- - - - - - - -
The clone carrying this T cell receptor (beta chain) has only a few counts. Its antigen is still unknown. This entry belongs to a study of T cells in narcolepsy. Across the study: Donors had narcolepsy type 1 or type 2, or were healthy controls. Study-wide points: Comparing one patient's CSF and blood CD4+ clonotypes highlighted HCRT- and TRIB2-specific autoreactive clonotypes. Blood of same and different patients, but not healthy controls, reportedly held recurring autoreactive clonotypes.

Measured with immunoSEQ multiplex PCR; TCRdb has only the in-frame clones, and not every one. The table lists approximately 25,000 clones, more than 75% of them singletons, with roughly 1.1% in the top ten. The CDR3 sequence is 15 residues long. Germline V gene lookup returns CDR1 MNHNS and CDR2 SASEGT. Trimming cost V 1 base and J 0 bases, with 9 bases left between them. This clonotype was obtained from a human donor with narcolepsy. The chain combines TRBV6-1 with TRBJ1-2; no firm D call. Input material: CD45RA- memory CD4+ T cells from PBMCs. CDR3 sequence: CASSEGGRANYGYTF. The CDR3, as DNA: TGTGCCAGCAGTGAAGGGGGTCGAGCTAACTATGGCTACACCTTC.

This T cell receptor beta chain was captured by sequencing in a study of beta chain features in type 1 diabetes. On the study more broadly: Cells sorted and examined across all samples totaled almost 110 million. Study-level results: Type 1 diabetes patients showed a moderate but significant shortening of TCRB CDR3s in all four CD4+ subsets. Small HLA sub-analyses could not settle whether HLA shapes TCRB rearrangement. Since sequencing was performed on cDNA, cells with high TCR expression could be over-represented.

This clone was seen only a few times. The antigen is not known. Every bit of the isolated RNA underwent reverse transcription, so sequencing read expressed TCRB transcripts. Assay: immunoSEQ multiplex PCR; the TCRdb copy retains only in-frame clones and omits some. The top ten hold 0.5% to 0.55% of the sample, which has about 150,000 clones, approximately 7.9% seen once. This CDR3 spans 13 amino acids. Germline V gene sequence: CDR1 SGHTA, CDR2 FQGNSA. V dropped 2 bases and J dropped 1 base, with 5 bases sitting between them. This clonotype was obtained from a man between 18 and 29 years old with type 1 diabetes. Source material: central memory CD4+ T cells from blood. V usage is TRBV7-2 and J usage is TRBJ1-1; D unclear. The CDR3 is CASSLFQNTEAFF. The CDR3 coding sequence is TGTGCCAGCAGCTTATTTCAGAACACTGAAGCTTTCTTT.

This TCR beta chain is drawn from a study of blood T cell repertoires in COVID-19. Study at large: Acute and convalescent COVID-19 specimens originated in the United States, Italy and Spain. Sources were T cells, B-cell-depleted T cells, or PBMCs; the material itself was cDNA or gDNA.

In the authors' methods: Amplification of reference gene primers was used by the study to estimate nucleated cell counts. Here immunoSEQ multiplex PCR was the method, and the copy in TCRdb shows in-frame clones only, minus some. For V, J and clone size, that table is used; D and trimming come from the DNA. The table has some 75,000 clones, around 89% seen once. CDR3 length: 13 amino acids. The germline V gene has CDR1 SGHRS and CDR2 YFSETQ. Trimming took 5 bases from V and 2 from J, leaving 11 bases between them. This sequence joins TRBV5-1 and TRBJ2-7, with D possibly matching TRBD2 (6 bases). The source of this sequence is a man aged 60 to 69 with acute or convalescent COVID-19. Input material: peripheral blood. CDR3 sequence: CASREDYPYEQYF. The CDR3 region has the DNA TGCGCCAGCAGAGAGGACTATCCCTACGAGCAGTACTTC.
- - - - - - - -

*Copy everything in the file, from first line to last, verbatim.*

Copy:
The clone carrying this T cell receptor (beta chain) has only a few counts. Its antigen is still unknown. This entry belongs to a study of T cells in narcolepsy. Across the study: Donors had narcolepsy type 1 or type 2, or were healthy controls. Study-wide points: Comparing one patient's CSF and blood CD4+ clonotypes highlighted HCRT- and TRIB2-specific autoreactive clonotypes. Blood of same and different patients, but not healthy controls, reportedly held recurring autoreactive clonotypes.

Measured with immunoSEQ multiplex PCR; TCRdb has only the in-frame clones, and not every one. The table lists approximately 25,000 clones, more than 75% of them singletons, with roughly 1.1% in the top ten. The CDR3 sequence is 15 residues long. Germline V gene lookup returns CDR1 MNHNS and CDR2 SASEGT. Trimming cost V 1 base and J 0 bases, with 9 bases left between them. This clonotype was obtained from a human donor with narcolepsy. The chain combines TRBV6-1 with TRBJ1-2; no firm D call. Input material: CD45RA- memory CD4+ T cells from PBMCs. CDR3 sequence: CASSEGGRANYGYTF. The CDR3, as DNA: TGTGCCAGCAGTGAAGGGGGTCGAGCTAACTATGGCTACACCTTC.

This T cell receptor beta chain was captured by sequencing in a study of beta chain features in type 1 diabetes. On the study more broadly: Cells sorted and examined across all samples totaled almost 110 million. Study-level results: Type 1 diabetes patients showed a moderate but significant shortening of TCRB CDR3s in all four CD4+ subsets. Small HLA sub-analyses could not settle whether HLA shapes TCRB rearrangement. Since sequencing was performed on cDNA, cells with high TCR expression could be over-represented.

This clone was seen only a few times. The antigen is not known. Every bit of the isolated RNA underwent reverse transcription, so sequencing read expressed TCRB transcripts. Assay: immunoSEQ multiplex PCR; the TCRdb copy retains only in-frame clones and omits some. The top ten hold 0.5% to 0.55% of the sample, which has about 150,000 clones, approximately 7.9% seen once. This CDR3 spans 13 amino acids. Germline V gene sequence: CDR1 SGHTA, CDR2 FQGNSA. V dropped 2 bases and J dropped 1 base, with 5 bases sitting between them. This clonotype was obtained from a man between 18 and 29 years old with type 1 diabetes. Source material: central memory CD4+ T cells from blood. V usage is TRBV7-2 and J usage is TRBJ1-1; D unclear. The CDR3 is CASSLFQNTEAFF. The CDR3 coding sequence is TGTGCCAGCAGCTTATTTCAGAACACTGAAGCTTTCTTT.

This TCR beta chain is drawn from a study of blood T cell repertoires in COVID-19. Study at large: Acute and convalescent COVID-19 specimens originated in the United States, Italy and Spain. Sources were T cells, B-cell-depleted T cells, or PBMCs; the material itself was cDNA or gDNA.

In the authors' methods: Amplification of reference gene primers was used by the study to estimate nucleated cell counts. Here immunoSEQ multiplex PCR was the method, and the copy in TCRdb shows in-frame clones only, minus some. For V, J and clone size, that table is used; D and trimming come from the DNA. The table has some 75,000 clones, around 89% seen once. CDR3 length: 13 amino acids. The germline V gene has CDR1 SGHRS and CDR2 YFSETQ. Trimming took 5 bases from V and 2 from J, leaving 11 bases between them. This sequence joins TRBV5-1 and TRBJ2-7, with D possibly matching TRBD2 (6 bases). The source of this sequence is a man aged 60 to 69 with acute or convalescent COVID-19. Input material: peripheral blood. CDR3 sequence: CASREDYPYEQYF. The CDR3 region has the DNA TGCGCCAGCAGAGAGGACTATCCCTACGAGCAGTACTTC.